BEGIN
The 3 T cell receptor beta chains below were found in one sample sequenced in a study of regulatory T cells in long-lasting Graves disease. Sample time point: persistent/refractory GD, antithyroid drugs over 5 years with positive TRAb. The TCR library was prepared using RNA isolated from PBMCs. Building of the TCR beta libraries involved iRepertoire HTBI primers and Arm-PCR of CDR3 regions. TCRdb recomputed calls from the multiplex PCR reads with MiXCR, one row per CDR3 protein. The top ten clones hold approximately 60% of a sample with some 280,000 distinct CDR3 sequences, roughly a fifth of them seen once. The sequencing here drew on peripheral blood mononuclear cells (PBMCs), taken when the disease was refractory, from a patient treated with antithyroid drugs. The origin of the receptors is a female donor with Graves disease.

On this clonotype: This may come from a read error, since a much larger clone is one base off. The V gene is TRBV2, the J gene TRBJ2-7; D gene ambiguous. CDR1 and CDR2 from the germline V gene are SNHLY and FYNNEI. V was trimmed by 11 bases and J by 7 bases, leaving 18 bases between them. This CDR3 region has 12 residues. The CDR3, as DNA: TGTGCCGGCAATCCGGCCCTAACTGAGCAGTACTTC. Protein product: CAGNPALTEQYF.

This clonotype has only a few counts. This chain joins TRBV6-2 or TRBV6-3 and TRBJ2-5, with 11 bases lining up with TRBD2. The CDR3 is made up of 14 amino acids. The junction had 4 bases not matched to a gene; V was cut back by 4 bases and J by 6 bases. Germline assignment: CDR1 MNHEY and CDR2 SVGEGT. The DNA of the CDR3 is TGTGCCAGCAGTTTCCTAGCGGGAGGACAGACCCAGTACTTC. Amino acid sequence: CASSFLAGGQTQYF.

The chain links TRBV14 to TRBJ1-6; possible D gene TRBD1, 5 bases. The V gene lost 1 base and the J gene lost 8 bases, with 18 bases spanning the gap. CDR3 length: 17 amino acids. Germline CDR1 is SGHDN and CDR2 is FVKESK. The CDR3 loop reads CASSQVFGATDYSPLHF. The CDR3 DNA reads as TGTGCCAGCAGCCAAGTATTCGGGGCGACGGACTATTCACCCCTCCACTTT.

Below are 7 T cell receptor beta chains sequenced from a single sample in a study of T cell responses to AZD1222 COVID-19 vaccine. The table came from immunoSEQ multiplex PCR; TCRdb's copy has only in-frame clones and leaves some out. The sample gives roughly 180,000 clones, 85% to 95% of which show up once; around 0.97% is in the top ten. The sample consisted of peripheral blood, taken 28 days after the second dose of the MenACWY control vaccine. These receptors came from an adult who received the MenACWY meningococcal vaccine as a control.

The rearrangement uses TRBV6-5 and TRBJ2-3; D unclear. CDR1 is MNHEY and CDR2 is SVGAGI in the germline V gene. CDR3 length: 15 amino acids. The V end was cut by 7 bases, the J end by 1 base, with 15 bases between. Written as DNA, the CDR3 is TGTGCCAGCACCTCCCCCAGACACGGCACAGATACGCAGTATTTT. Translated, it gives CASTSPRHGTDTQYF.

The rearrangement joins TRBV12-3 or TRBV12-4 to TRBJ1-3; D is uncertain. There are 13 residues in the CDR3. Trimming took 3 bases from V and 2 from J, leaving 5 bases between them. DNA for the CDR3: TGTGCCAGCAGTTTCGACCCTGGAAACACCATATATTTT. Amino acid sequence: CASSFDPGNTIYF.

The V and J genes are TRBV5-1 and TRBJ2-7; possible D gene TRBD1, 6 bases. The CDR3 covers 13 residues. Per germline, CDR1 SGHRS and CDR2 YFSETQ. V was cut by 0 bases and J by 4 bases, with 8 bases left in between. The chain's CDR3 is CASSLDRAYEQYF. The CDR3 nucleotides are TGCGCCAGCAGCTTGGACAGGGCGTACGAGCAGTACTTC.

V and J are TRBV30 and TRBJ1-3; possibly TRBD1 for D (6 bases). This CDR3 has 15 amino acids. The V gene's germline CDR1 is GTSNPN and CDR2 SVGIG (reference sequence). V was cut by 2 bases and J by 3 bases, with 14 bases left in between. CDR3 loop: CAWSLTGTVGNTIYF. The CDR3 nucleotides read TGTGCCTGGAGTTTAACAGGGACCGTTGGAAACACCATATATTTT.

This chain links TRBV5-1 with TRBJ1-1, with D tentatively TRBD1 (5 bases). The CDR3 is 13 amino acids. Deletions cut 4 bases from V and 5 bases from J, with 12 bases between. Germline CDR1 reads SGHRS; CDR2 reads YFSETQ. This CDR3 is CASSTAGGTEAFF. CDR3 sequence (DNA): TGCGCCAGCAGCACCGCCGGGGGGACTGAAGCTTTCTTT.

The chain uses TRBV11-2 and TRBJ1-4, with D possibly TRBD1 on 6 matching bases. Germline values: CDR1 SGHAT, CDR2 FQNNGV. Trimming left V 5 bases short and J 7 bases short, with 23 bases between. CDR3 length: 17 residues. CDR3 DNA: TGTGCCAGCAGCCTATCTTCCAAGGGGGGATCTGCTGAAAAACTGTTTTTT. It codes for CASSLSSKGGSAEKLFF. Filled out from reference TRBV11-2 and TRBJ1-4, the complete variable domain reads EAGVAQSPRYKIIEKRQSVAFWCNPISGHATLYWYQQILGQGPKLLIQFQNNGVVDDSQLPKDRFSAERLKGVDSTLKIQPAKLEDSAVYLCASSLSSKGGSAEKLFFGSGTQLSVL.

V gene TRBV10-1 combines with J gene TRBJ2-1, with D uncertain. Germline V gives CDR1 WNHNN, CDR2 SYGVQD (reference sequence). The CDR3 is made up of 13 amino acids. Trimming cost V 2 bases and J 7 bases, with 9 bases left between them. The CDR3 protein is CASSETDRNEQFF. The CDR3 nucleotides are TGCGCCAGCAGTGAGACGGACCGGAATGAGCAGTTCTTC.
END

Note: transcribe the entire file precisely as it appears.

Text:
The 3 T cell receptor beta chains below were found in one sample sequenced in a study of regulatory T cells in long-lasting Graves disease. Sample time point: persistent/refractory GD, antithyroid drugs over 5 years with positive TRAb. The TCR library was prepared using RNA isolated from PBMCs. Building of the TCR beta libraries involved iRepertoire HTBI primers and Arm-PCR of CDR3 regions. TCRdb recomputed calls from the multiplex PCR reads with MiXCR, one row per CDR3 protein. The top ten clones hold approximately 60% of a sample with some 280,000 distinct CDR3 sequences, roughly a fifth of them seen once. The sequencing here drew on peripheral blood mononuclear cells (PBMCs), taken when the disease was refractory, from a patient treated with antithyroid drugs. The origin of the receptors is a female donor with Graves disease.

On this clonotype: This may come from a read error, since a much larger clone is one base off. The V gene is TRBV2, the J gene TRBJ2-7; D gene ambiguous. CDR1 and CDR2 from the germline V gene are SNHLY and FYNNEI. V was trimmed by 11 bases and J by 7 bases, leaving 18 bases between them. This CDR3 region has 12 residues. The CDR3, as DNA: TGTGCCGGCAATCCGGCCCTAACTGAGCAGTACTTC. Protein product: CAGNPALTEQYF.

This clonotype has only a few counts. This chain joins TRBV6-2 or TRBV6-3 and TRBJ2-5, with 11 bases lining up with TRBD2. The CDR3 is made up of 14 amino acids. The junction had 4 bases not matched to a gene; V was cut back by 4 bases and J by 6 bases. Germline assignment: CDR1 MNHEY and CDR2 SVGEGT. The DNA of the CDR3 is TGTGCCAGCAGTTTCCTAGCGGGAGGACAGACCCAGTACTTC. Amino acid sequence: CASSFLAGGQTQYF.

The chain links TRBV14 to TRBJ1-6; possible D gene TRBD1, 5 bases. The V gene lost 1 base and the J gene lost 8 bases, with 18 bases spanning the gap. CDR3 length: 17 amino acids. Germline CDR1 is SGHDN and CDR2 is FVKESK. The CDR3 loop reads CASSQVFGATDYSPLHF. The CDR3 DNA reads as TGTGCCAGCAGCCAAGTATTCGGGGCGACGGACTATTCACCCCTCCACTTT.

Below are 7 T cell receptor beta chains sequenced from a single sample in a study of T cell responses to AZD1222 COVID-19 vaccine. The table came from immunoSEQ multiplex PCR; TCRdb's copy has only in-frame clones and leaves some out. The sample gives roughly 180,000 clones, 85% to 95% of which show up once; around 0.97% is in the top ten. The sample consisted of peripheral blood, taken 28 days after the second dose of the MenACWY control vaccine. These receptors came from an adult who received the MenACWY meningococcal vaccine as a control.

The rearrangement uses TRBV6-5 and TRBJ2-3; D unclear. CDR1 is MNHEY and CDR2 is SVGAGI in the germline V gene. CDR3 length: 15 amino acids. The V end was cut by 7 bases, the J end by 1 base, with 15 bases between. Written as DNA, the CDR3 is TGTGCCAGCACCTCCCCCAGACACGGCACAGATACGCAGTATTTT. Translated, it gives CASTSPRHGTDTQYF.

The rearrangement joins TRBV12-3 or TRBV12-4 to TRBJ1-3; D is uncertain. There are 13 residues in the CDR3. Trimming took 3 bases from V and 2 from J, leaving 5 bases between them. DNA for the CDR3: TGTGCCAGCAGTTTCGACCCTGGAAACACCATATATTTT. Amino acid sequence: CASSFDPGNTIYF.

The V and J genes are TRBV5-1 and TRBJ2-7; possible D gene TRBD1, 6 bases. The CDR3 covers 13 residues. Per germline, CDR1 SGHRS and CDR2 YFSETQ. V was cut by 0 bases and J by 4 bases, with 8 bases left in between. The chain's CDR3 is CASSLDRAYEQYF. The CDR3 nucleotides are TGCGCCAGCAGCTTGGACAGGGCGTACGAGCAGTACTTC.

V and J are TRBV30 and TRBJ1-3; possibly TRBD1 for D (6 bases). This CDR3 has 15 amino acids. The V gene's germline CDR1 is GTSNPN and CDR2 SVGIG (reference sequence). V was cut by 2 bases and J by 3 bases, with 14 bases left in between. CDR3 loop: CAWSLTGTVGNTIYF. The CDR3 nucleotides read TGTGCCTGGAGTTTAACAGGGACCGTTGGAAACACCATATATTTT.

This chain links TRBV5-1 with TRBJ1-1, with D tentatively TRBD1 (5 bases). The CDR3 is 13 amino acids. Deletions cut 4 bases from V and 5 bases from J, with 12 bases between. Germline CDR1 reads SGHRS; CDR2 reads YFSETQ. This CDR3 is CASSTAGGTEAFF. CDR3 sequence (DNA): TGCGCCAGCAGCACCGCCGGGGGGACTGAAGCTTTCTTT.

The chain uses TRBV11-2 and TRBJ1-4, with D possibly TRBD1 on 6 matching bases. Germline values: CDR1 SGHAT, CDR2 FQNNGV. Trimming left V 5 bases short and J 7 bases short, with 23 bases between. CDR3 length: 17 residues. CDR3 DNA: TGTGCCAGCAGCCTATCTTCCAAGGGGGGATCTGCTGAAAAACTGTTTTTT. It codes for CASSLSSKGGSAEKLFF. Filled out from reference TRBV11-2 and TRBJ1-4, the complete variable domain reads EAGVAQSPRYKIIEKRQSVAFWCNPISGHATLYWYQQILGQGPKLLIQFQNNGVVDDSQLPKDRFSAERLKGVDSTLKIQPAKLEDSAVYLCASSLSSKGGSAEKLFFGSGTQLSVL.

V gene TRBV10-1 combines with J gene TRBJ2-1, with D uncertain. Germline V gives CDR1 WNHNN, CDR2 SYGVQD (reference sequence). The CDR3 is made up of 13 amino acids. Trimming cost V 2 bases and J 7 bases, with 9 bases left between them. The CDR3 protein is CASSETDRNEQFF. The CDR3 nucleotides are TGCGCCAGCAGTGAGACGGACCGGAATGAGCAGTTCTTC.